6 February 2023

Werribee youth leader set to be first Karen youth lay minister

Mayre George has extensive experience helping Karen youth. Picture: Supplied.

Jenan Taylor

11 August 2022

A Werribee youth leader is preparing to become her church’s and Victoria’s first Karen community licensed youth lay minister.

Mayre George, a member of the St Stephen’s Karen authorised congregation has been nominated for lay ministry at the church following more than 10 years of engagement with parish youth.

Ms George, 32, has been delivering trial sermons during some youth services at St Stephen’s in the last few months.

She said she has been involved with Karen youth groups since she arrived in Australia in 2007, and initially helped out at St Thomas’ Werribee where there were more than 100 young Karen people at the time.

In 2009 she became a member of the St Stephen’s youth committee, a leadership team which oversees a group of about 80 active participants. 

She said she was able to draw on the discipleship training she completed in Thailand, and her experiences at a missionary school.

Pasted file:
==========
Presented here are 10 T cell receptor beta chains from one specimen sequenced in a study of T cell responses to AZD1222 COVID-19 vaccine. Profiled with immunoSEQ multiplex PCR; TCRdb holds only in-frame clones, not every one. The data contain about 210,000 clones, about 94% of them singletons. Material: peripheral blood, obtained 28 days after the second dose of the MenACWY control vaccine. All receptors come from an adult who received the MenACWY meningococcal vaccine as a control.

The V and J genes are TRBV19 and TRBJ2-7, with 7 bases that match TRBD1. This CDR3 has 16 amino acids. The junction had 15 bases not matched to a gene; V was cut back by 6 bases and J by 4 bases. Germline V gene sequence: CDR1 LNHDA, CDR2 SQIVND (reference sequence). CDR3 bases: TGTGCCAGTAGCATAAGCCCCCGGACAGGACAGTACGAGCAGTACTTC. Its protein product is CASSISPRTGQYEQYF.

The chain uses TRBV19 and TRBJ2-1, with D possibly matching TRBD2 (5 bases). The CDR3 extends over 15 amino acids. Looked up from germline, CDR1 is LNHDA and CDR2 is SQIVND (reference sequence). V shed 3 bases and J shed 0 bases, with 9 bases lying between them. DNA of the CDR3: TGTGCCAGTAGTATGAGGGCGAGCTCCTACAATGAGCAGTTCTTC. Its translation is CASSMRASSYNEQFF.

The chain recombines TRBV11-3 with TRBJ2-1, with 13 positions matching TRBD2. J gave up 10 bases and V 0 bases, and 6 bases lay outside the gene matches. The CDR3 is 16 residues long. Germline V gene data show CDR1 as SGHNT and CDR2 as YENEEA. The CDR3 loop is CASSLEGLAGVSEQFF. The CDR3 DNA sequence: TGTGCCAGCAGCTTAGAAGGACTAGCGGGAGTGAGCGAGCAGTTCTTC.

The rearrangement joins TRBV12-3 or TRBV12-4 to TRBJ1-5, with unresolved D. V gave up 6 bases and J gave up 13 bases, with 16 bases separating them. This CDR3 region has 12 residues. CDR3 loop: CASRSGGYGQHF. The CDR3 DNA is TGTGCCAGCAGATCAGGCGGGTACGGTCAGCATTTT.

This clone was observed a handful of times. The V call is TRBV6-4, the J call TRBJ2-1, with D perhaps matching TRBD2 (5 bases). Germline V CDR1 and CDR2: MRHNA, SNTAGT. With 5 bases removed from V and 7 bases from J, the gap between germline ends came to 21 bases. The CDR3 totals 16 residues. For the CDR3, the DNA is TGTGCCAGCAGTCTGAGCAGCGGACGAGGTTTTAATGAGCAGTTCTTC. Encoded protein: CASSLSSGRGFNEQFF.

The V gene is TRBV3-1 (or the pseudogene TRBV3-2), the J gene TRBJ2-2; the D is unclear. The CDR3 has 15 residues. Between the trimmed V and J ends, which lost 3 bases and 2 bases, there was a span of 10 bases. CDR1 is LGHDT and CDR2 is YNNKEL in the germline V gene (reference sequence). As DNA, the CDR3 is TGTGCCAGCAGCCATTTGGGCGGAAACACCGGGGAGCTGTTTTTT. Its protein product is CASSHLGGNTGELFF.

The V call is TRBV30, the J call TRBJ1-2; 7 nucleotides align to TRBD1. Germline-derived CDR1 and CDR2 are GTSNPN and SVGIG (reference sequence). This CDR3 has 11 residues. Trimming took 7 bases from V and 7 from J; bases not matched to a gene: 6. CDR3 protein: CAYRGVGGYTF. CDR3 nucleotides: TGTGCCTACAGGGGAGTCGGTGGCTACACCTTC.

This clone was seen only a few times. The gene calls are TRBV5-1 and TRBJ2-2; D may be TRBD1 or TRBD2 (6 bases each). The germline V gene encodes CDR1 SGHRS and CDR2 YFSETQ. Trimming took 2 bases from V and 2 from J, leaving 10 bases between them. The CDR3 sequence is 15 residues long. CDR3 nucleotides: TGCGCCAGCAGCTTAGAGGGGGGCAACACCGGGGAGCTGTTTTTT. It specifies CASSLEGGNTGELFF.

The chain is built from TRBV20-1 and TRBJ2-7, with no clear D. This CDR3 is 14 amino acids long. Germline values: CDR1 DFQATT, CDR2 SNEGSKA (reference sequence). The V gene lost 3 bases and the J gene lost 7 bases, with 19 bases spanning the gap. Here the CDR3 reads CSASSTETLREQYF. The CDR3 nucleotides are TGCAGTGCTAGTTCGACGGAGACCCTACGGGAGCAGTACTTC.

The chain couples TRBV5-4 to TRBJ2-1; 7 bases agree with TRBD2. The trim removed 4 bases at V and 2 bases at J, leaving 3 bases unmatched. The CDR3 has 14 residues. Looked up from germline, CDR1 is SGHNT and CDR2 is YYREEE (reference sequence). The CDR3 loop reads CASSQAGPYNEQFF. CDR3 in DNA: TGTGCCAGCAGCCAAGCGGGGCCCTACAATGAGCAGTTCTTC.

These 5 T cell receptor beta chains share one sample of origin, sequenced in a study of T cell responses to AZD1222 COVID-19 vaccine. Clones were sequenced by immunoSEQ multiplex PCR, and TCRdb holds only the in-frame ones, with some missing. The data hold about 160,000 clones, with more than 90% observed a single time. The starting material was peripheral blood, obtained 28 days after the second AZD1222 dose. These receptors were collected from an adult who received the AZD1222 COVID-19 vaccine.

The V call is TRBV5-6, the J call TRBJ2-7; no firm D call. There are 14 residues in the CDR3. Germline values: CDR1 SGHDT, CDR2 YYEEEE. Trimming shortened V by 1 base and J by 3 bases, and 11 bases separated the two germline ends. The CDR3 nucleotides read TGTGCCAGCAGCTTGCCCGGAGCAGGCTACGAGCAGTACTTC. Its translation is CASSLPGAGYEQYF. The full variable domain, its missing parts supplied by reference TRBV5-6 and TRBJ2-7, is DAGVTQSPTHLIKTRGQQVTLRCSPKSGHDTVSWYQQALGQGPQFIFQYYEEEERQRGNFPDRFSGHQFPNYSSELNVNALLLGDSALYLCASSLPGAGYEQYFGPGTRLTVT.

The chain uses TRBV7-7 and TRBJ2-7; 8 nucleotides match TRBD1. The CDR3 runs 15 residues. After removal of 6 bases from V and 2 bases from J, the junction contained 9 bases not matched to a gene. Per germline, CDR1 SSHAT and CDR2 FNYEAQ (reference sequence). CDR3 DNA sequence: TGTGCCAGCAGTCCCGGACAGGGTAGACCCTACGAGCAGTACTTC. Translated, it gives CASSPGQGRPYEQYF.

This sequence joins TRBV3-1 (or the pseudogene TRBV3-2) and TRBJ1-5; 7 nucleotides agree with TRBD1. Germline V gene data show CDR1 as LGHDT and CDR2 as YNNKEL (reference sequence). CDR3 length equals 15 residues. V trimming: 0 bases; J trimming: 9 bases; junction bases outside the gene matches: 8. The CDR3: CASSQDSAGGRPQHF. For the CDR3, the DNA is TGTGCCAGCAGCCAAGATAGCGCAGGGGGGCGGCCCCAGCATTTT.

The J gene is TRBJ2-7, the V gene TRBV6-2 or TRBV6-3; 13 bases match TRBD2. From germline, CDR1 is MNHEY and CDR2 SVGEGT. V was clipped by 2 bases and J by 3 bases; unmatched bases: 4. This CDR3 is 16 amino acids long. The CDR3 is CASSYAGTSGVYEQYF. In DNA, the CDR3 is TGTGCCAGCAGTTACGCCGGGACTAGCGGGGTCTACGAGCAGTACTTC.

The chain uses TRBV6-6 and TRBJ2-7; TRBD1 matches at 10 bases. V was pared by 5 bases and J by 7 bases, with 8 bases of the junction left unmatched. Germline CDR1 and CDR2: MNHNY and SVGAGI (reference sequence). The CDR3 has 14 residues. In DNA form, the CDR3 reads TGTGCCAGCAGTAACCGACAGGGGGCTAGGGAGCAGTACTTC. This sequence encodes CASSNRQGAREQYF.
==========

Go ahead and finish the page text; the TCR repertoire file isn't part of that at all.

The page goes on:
For Ms George, God’s calling is not necessarily about being a lay minister or a leader, but about committing to helping the large number of young Karen people at St Stephen’s and in the broader community.

She said many of the youth club members had often attended services with their parents in Burma, and had kept up the tradition when they came to Australia.

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At St Stephen’s an array of spiritual and physical programs was what held the interest of the participants, she said.

These included tailored services every Saturday and Sunday with music and the sharing of testimonies, as well as the chance to partake in soccer and family volleyball matches once a month.

Ms George said the committee also asked leaders of the mother’s union and men’s society to address the youths regularly.  

“We also invite our priests to come and give encouragement. We don’t say ‘sermon’, we say ‘encouragement’,” she said.

She said the youth leaders were proud of their association with the church and often referred to themselves as the “Karen faith-keeping youth committee”.

Vicar, the Reverend Moe Win Tunkin said in Karen culture young people were viewed as vital to the stability of the church. 

Along with the mother’s union, the men’s society and the Sunday school, the youth group formed one of the four pillars of the St Stephen’s community, Mr Tunkin said.

He also said Ms George had a lot of experience with people and was good particularly at initiating drama games that encouraged participation in group activities.

He anticipated that Ms George would become a licensed lay minister in the next few months.

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